Periodically, I have the privilege to witness heartwarming and amazing things that happen in the course of my daily activities in youth sports at the Wabash County YMCA. This week, I watched as a young man took a huge step forward on a long road back to regaining his health.
Jace Randel’s parents, Jason and Amanda, registered him to play 4th & 5th grade tackle football in August. Jace expected to play with a number of his classmates on the Cowboys team this fall while learning some life lessons along the way. He had no idea the roller coaster ride he had in front of him.
”On Aug. 20 (ironically, the same day as the first football practice) Jace began not feeling well. I took him in to his pediatrician after a few days of stomach pain. He ordered blood work, just to be sure it wasn’t an appendicitis. The blood work came back abnormal,” explained Amanda.
After consulting with their pediatrician, the Randels prepared for a trip to Riley Hospital.
“The Pediatrician explained to us that Jace's blood work had come back abnormal, and after consulting with a few Riley Oncologists, they thought Jace had leukemia.” Amanda continued, “We were being sent to Riley to run more blood work and prepare him for a bone marrow biopsy.” Jason & Amanda told their son what this meant; Jace was crushed.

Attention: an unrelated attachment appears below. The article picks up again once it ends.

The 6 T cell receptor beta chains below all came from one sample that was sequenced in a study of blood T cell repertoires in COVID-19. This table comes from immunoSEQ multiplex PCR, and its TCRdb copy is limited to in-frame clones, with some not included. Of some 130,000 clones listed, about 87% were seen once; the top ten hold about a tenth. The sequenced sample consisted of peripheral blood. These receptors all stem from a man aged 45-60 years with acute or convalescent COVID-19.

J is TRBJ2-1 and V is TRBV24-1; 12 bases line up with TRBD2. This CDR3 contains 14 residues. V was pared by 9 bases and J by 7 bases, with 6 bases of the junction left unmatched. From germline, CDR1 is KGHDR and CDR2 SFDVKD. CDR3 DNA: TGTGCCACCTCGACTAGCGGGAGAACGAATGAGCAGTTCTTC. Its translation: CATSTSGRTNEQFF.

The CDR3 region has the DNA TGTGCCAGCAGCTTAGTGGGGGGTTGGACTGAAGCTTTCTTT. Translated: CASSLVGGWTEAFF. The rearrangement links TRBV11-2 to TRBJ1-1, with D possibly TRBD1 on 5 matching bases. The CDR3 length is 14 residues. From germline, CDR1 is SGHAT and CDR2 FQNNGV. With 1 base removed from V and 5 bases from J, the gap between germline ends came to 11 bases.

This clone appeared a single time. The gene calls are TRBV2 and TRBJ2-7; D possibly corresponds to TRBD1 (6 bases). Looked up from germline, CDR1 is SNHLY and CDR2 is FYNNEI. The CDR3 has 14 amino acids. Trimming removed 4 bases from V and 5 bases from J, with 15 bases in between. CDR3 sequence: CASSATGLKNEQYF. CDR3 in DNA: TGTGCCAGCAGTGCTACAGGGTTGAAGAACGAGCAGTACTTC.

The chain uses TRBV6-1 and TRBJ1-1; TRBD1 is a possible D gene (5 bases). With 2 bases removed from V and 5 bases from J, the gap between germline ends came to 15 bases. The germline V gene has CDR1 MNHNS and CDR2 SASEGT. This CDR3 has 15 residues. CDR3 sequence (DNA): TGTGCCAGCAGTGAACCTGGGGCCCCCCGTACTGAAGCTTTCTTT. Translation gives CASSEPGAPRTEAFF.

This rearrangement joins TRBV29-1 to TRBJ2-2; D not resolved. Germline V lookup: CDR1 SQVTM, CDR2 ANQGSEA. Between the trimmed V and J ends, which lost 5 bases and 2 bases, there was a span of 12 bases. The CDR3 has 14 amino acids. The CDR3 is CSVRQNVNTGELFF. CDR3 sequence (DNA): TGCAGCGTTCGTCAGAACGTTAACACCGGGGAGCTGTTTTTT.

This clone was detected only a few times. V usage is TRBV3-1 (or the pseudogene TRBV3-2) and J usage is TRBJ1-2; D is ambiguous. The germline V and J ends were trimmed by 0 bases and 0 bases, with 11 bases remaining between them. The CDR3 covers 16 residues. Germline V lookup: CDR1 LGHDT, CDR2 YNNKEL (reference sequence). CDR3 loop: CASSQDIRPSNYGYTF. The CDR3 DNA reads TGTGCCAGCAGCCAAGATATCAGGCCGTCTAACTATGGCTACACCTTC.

“I told him that we were NOT putting our faith and trust into one test. We would be putting our faith in God who, we KNEW, could do anything!!” She explained, “What a calming affect that can have on a person, to know WHO is in control and WHO is all powerful,”
The blood work at Riley came back inconclusive. Jace received a platelets transfusion in order to perform the biopsy to prevent excessive bleeding. He had an allergic reaction to the platelet transfusion. Instantly, he began to break out in hives and his throat started swelling. After giving him large doses of Benadryl, he was finally able to sleep. The biopsy came back negative. Several other tests were run, for conditions such as; mono, autoimmune markers, and vitamin deficiencies, and all came back normal. Normal was a relative term. Jace wasn’t getting any worse, but was also wasn’t getting any better either.
by Gary Andrews
The Southwood VolleyKnights had one last game scheduled for the year Saturday and it was the state championship. The Lady Knights had won nine straight games to win the sectional, then defeated Clinton Central 3-0 for the regional title. Last Saturday Southwood won the very tough Bremen semi state by topping Adams Central 3-1 and Hammond Bishop Noll 3-2 for the semi state title. Saturday at Ball State the VolleyKnights had the task of taking on defending state champion Providence for the state title.